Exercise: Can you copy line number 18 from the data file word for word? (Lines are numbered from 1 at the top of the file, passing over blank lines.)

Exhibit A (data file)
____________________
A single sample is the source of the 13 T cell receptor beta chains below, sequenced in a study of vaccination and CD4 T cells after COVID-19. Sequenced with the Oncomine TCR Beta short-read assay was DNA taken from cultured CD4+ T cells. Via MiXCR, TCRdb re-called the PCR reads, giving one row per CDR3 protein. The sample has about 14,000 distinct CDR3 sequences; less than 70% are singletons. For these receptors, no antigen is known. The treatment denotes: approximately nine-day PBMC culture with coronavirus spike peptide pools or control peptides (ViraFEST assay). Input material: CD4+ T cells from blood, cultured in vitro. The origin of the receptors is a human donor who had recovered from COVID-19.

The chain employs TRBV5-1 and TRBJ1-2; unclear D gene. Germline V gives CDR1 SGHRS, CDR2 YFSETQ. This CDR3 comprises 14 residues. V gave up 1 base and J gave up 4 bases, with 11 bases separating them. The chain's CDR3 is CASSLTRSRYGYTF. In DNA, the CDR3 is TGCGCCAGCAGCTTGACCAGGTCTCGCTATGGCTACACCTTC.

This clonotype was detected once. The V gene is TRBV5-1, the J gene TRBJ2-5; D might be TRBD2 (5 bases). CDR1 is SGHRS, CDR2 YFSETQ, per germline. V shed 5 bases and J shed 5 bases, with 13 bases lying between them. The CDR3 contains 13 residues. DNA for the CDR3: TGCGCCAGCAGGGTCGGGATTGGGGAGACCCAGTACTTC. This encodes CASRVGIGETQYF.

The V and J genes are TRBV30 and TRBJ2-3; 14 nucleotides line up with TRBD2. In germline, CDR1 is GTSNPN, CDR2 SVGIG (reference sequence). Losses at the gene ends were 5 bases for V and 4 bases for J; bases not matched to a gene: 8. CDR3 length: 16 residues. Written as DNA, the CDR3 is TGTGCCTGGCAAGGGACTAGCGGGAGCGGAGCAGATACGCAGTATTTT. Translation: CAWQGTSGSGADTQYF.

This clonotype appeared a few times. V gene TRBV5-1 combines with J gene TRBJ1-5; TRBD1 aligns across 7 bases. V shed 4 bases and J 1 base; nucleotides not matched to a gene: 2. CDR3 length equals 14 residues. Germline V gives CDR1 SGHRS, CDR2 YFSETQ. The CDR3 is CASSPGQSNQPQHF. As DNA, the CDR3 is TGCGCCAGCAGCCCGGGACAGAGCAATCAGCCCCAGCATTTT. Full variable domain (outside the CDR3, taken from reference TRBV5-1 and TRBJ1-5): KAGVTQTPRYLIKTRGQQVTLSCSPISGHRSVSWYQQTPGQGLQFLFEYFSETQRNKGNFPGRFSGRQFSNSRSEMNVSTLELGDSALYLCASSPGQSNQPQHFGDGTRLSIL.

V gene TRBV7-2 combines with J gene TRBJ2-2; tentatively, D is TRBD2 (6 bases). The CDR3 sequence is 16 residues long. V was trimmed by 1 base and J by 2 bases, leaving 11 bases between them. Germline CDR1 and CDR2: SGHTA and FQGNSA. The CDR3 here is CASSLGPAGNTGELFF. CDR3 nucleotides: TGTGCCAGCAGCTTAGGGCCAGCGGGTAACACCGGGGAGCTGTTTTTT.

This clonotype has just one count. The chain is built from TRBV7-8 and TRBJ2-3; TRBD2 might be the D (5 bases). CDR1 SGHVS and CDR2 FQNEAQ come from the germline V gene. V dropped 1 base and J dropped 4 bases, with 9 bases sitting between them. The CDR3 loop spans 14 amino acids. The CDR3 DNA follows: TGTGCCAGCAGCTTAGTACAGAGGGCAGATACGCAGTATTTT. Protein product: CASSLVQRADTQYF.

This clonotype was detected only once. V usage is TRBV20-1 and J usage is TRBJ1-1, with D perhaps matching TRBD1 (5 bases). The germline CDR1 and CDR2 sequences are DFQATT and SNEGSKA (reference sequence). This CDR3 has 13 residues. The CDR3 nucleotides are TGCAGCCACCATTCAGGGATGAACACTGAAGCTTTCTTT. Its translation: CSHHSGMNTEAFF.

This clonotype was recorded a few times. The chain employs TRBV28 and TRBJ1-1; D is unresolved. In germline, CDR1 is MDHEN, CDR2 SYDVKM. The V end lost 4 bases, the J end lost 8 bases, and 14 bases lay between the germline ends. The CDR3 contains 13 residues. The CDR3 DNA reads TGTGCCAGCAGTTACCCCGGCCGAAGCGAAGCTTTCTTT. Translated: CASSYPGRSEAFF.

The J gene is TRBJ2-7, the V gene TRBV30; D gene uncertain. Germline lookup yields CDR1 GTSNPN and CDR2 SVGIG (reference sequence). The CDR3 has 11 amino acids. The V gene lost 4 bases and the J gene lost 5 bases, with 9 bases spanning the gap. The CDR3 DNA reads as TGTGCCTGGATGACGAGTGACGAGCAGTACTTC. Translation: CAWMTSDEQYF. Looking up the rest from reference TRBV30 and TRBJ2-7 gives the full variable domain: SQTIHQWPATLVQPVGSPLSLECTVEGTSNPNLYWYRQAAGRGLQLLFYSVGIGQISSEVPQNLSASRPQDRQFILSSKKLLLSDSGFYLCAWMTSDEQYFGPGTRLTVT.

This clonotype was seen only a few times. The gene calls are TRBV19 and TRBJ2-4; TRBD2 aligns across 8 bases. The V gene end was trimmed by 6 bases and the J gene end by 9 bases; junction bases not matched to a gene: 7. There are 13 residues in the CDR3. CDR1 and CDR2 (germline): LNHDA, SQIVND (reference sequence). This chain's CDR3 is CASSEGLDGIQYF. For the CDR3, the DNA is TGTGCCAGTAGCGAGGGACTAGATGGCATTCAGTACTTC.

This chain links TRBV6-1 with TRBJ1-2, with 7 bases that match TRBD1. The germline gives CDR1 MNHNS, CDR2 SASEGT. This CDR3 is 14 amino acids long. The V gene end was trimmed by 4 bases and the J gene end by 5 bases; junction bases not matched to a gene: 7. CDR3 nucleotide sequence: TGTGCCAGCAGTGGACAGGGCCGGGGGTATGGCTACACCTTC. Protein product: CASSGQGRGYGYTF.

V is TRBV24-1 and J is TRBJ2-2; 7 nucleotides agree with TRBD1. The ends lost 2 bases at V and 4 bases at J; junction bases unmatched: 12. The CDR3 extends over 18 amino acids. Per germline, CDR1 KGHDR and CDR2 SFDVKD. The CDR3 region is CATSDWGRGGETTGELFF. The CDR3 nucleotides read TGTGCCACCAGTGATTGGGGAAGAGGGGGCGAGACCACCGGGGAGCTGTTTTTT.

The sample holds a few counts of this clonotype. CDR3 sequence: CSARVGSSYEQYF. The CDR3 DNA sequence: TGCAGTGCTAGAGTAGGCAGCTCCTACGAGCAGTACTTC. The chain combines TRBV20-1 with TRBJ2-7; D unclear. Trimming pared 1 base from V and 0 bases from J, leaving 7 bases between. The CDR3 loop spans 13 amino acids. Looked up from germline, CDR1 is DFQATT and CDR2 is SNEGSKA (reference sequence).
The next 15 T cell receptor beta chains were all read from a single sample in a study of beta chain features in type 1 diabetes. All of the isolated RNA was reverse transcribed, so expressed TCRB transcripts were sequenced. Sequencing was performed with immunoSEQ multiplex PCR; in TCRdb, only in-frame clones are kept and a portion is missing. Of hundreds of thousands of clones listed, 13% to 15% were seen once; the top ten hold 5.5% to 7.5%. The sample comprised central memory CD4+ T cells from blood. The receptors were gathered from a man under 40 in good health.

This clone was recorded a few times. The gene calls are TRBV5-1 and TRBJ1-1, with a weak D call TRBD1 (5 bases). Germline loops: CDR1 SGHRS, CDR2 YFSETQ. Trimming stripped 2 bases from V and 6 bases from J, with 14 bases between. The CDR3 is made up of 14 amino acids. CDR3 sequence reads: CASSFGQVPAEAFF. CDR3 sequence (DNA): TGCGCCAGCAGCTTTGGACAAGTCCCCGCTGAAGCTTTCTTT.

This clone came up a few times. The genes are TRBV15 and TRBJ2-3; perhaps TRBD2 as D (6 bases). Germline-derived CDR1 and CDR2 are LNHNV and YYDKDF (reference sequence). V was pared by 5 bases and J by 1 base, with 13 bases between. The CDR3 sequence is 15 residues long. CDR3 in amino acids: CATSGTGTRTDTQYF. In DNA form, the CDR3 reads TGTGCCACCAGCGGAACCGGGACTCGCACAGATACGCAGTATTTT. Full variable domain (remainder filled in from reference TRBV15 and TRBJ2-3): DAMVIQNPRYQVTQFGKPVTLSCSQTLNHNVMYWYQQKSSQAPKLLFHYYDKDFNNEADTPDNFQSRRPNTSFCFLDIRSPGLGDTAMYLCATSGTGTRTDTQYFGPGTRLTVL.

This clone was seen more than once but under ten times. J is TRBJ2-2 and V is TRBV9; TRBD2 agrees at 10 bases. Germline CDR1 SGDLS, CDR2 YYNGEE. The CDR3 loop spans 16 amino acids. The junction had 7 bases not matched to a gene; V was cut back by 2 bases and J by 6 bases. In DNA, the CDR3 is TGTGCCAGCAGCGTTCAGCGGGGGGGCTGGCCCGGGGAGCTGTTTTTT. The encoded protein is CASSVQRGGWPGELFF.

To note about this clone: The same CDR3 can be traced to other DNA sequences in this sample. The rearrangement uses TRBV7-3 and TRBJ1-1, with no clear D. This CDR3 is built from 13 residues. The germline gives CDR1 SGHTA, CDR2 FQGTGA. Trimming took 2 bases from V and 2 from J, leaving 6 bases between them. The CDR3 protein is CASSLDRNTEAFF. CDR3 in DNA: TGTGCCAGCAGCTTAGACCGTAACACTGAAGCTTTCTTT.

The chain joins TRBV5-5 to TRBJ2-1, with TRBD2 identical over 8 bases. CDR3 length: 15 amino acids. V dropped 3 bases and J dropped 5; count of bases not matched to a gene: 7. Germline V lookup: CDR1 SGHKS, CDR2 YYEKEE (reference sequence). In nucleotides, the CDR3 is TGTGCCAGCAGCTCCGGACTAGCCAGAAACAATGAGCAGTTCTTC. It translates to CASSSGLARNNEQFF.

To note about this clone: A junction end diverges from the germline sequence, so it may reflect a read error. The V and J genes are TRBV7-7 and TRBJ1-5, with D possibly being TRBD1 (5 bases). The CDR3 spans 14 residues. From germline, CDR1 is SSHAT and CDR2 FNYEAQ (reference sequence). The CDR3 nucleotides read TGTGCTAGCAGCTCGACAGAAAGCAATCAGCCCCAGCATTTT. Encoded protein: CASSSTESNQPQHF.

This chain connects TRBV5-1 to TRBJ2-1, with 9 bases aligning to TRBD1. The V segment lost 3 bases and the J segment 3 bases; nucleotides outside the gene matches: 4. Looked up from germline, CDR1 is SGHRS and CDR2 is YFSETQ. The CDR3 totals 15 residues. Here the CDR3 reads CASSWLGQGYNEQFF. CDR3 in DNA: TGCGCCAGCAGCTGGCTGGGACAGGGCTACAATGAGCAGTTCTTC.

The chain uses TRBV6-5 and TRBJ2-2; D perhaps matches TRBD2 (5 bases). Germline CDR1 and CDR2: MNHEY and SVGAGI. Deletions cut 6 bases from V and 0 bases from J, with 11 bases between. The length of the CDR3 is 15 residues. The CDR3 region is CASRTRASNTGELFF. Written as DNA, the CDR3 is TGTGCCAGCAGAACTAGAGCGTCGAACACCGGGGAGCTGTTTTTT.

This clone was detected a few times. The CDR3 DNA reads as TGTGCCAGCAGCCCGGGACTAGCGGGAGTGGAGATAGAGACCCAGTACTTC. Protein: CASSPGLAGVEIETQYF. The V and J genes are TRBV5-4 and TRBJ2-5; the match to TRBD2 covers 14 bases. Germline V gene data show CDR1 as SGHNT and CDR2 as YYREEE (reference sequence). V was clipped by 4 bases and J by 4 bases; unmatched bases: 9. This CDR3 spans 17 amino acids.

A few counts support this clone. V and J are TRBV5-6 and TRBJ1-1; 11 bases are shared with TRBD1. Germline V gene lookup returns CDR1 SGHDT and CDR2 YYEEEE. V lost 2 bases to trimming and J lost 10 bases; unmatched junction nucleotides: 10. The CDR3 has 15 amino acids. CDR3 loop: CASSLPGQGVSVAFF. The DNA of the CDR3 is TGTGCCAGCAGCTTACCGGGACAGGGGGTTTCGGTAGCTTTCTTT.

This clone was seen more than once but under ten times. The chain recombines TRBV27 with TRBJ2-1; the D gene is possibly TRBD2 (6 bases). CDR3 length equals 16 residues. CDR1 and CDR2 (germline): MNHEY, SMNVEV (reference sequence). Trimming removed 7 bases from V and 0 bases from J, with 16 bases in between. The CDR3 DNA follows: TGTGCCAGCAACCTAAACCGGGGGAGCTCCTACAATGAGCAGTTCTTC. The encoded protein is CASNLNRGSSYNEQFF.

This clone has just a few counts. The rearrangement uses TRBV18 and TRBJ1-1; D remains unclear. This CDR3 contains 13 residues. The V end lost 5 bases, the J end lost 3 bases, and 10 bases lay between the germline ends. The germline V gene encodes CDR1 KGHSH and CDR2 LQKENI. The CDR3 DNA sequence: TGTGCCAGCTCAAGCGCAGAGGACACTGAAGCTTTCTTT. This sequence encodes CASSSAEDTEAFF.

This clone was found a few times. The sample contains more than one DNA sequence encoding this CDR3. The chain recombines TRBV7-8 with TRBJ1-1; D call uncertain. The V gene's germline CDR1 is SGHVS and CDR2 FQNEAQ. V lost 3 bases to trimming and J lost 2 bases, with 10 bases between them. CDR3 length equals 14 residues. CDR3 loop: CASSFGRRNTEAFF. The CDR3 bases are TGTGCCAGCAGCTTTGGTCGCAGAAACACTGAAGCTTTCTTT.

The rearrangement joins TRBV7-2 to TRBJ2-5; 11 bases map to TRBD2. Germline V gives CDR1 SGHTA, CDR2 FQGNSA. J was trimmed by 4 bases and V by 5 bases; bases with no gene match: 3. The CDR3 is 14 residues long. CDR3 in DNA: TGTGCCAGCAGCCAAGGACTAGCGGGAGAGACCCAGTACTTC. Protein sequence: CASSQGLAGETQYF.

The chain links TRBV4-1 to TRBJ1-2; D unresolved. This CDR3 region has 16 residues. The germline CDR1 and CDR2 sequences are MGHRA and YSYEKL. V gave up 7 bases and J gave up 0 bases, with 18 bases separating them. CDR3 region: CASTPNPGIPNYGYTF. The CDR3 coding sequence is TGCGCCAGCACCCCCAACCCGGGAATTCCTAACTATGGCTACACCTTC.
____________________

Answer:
This clone was seen more than once but under ten times. J is TRBJ2-2 and V is TRBV9; TRBD2 agrees at 10 bases. Germline CDR1 SGDLS, CDR2 YYNGEE. The CDR3 loop spans 16 amino acids. The junction had 7 bases not matched to a gene; V was cut back by 2 bases and J by 6 bases. In DNA, the CDR3 is TGTGCCAGCAGCGTTCAGCGGGGGGGCTGGCCCGGGGAGCTGTTTTTT. The encoded protein is CASSVQRGGWPGELFF.